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Home Birth Safety

The following is a presentation of current research and information available on the safety and outcomes of home birth in the United States.


The MANA Study (2014):

“New research published in the Journal of Midwifery and Women’s Health examines outcomes for nearly 17,000 women who went in to labor intending to deliver at home between 2004 and 2009 in the United States. The data were collected through the MANA Statistics Project (Cheyney et al., 2014; and the companion piece, also Cheyney et al., 2014); it is the largest study of planned, midwife-led home births in the U.S. to date.”

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Safety in Childbirth: What Does This Mean? What is Safe Enough? (2009):

“If a woman does not have any serious health problems, what does she need to know and consider regarding what is “safe” for childbirth?”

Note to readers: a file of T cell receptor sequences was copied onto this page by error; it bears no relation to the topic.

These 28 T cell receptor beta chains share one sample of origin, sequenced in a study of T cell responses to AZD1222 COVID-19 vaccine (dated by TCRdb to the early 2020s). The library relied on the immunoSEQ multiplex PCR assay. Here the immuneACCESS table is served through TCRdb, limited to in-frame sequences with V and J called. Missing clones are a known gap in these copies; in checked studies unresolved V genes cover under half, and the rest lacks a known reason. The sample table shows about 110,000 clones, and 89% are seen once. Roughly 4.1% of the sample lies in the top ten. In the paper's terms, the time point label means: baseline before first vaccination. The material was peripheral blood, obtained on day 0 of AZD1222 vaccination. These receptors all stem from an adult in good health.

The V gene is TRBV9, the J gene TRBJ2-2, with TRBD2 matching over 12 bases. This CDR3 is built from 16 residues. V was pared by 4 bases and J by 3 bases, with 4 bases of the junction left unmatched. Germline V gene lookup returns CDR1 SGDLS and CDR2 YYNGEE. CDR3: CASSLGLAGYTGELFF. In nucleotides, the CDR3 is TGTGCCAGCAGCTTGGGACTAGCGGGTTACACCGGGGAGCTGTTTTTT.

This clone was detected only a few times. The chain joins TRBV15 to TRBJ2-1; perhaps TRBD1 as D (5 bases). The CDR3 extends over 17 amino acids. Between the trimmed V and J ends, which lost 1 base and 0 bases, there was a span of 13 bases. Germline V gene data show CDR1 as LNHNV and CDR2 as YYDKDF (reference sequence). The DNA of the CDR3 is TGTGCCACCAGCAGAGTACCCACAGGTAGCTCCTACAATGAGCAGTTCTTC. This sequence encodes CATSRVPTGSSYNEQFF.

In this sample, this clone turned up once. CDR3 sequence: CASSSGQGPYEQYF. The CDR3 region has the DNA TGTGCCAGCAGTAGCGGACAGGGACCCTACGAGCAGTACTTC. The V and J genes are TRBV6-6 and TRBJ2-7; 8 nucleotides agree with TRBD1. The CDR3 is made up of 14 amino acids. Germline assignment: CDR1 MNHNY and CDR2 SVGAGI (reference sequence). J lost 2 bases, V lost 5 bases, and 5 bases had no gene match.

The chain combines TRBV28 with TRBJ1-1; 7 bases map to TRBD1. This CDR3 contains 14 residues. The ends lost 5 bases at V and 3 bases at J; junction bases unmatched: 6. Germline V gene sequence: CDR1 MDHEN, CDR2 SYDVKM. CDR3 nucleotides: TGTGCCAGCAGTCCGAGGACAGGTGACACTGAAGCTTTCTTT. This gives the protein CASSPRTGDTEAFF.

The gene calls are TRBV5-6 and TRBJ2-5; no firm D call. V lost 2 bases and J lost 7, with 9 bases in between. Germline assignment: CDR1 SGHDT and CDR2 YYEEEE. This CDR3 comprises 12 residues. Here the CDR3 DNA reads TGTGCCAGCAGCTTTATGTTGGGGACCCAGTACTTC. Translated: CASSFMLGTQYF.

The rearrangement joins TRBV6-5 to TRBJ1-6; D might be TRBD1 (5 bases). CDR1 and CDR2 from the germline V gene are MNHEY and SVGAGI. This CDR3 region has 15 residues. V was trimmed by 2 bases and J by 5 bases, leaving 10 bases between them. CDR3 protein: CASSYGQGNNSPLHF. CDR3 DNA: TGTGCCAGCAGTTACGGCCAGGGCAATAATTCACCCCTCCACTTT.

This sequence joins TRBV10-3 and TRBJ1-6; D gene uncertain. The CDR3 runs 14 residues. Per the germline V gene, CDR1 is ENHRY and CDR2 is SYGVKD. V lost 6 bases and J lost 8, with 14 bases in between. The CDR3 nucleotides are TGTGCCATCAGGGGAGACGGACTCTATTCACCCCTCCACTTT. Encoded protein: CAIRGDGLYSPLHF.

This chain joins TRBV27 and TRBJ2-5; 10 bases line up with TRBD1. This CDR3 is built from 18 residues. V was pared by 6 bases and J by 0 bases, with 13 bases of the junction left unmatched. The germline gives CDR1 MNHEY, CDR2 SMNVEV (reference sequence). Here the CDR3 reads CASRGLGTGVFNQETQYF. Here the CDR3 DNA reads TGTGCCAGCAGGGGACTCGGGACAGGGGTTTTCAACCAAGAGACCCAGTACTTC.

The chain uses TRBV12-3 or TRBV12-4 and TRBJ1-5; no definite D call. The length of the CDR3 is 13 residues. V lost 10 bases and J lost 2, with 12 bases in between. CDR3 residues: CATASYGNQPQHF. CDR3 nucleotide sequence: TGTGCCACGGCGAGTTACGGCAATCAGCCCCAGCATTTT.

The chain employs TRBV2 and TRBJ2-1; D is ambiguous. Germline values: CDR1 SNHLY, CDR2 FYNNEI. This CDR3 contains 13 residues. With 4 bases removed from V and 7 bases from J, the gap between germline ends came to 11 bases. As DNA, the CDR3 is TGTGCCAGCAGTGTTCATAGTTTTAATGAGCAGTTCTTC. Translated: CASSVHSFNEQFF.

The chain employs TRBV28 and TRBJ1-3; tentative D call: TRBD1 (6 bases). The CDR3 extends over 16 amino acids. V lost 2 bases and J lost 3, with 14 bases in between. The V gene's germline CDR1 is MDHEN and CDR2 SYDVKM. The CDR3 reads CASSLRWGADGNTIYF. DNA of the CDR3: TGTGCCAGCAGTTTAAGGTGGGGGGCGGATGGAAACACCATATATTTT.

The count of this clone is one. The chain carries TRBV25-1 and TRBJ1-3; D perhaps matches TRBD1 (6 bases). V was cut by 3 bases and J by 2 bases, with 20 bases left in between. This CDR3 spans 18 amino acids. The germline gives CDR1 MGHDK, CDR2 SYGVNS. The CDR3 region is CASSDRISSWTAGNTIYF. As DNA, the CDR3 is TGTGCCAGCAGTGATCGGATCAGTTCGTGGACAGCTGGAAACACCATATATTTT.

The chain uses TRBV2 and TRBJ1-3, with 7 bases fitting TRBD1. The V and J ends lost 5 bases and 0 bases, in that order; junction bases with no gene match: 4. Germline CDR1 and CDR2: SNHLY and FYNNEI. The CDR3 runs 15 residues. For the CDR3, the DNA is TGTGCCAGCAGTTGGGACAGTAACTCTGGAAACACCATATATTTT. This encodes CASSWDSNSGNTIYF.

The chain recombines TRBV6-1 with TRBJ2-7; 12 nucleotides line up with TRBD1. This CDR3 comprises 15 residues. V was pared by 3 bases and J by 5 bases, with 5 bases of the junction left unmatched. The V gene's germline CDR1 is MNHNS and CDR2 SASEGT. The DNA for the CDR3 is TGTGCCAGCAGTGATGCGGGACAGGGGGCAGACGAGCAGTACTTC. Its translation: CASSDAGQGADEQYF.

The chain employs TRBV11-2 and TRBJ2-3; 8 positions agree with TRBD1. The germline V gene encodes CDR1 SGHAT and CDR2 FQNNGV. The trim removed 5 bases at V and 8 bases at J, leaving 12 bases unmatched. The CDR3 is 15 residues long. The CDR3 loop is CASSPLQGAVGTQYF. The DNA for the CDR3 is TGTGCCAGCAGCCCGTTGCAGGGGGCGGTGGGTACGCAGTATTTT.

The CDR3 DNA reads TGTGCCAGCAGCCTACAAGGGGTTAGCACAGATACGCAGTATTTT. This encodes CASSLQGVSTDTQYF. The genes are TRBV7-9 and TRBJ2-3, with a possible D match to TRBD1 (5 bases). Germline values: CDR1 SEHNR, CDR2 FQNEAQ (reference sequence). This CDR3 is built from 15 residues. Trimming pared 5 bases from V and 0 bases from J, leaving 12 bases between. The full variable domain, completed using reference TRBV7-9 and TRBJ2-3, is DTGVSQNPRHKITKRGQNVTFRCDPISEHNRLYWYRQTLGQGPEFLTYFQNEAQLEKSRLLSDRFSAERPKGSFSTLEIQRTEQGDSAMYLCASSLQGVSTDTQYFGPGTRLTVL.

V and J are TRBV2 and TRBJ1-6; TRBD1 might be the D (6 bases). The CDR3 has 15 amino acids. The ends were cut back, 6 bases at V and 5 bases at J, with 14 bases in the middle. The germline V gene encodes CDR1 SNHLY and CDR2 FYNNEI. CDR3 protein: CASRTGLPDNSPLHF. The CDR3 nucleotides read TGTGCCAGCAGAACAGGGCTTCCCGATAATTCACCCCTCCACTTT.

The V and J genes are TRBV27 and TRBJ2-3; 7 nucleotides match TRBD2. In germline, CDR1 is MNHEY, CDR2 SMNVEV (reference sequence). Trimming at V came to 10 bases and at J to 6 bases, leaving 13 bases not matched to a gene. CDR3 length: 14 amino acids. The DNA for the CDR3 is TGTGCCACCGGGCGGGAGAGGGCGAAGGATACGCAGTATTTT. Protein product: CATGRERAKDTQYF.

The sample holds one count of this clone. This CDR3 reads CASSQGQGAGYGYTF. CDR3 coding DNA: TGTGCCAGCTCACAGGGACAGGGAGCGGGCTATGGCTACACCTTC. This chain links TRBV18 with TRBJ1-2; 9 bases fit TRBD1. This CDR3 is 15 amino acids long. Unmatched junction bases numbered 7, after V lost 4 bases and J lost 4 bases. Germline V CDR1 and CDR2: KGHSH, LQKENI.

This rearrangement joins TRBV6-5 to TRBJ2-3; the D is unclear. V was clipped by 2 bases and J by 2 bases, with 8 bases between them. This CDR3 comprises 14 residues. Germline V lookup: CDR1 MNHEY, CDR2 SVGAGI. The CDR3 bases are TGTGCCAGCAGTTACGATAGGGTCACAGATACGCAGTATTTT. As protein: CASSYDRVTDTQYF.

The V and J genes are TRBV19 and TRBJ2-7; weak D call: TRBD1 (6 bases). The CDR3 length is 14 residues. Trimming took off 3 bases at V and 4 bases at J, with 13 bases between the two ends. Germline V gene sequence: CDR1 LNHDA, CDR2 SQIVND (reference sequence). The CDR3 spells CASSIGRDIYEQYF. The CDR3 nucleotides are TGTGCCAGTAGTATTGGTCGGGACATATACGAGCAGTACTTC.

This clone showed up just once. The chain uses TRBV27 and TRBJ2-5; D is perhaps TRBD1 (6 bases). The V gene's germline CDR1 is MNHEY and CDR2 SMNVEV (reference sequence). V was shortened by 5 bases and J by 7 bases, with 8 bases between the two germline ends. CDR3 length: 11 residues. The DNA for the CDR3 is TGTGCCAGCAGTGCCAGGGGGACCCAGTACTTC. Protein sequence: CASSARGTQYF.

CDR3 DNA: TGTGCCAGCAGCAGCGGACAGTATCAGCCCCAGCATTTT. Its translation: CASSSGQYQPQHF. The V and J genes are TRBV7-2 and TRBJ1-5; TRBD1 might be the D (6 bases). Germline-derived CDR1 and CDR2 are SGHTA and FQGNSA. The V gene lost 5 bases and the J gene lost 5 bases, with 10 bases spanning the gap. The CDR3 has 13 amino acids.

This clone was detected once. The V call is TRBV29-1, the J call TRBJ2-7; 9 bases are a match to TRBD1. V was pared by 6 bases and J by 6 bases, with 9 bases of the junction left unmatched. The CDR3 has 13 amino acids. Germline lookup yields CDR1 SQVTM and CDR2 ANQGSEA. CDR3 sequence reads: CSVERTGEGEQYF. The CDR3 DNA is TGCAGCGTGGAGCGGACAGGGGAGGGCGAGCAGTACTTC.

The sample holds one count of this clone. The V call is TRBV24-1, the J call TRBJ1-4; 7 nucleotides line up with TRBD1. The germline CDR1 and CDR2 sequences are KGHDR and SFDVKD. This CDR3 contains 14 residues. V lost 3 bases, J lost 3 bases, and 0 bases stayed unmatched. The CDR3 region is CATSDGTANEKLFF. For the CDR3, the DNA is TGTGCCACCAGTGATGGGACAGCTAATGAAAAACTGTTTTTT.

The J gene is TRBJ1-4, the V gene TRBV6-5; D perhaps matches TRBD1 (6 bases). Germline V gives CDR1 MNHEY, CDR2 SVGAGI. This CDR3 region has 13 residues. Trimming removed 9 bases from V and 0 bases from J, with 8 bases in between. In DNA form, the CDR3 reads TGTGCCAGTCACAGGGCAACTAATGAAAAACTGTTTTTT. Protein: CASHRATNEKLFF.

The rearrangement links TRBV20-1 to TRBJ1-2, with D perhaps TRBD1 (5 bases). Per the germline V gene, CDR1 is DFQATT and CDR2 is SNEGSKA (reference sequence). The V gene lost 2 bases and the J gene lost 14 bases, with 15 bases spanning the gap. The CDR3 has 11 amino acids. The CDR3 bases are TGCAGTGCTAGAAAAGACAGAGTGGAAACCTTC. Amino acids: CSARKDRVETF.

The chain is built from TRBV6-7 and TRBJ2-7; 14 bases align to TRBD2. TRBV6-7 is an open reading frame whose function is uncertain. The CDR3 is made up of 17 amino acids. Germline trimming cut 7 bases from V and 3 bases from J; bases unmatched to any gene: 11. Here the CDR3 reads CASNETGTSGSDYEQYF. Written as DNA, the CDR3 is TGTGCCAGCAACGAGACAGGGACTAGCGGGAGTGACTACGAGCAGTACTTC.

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Out of Hospital Midwifery Care: Much Lower Rates of Cesarean Section For Low-Risk Women (2006):

“Studies with Certified Nurse Midwives and Certified Professional Midwives have found that intended home and birth center births for low-risk women have significantly lower cesarean rates than do comparable low-risk women in hospitals with equally low infant mortality.”

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Outcomes of Planned Home Birth with Certified Professional Midwives (2005):

“Planned home birth for low risk women in North America using certified professional midwives was associated with lower rates of medical intervention but similar intrapartum and neonatal mortality to that of low risk hospital births in the United States.”

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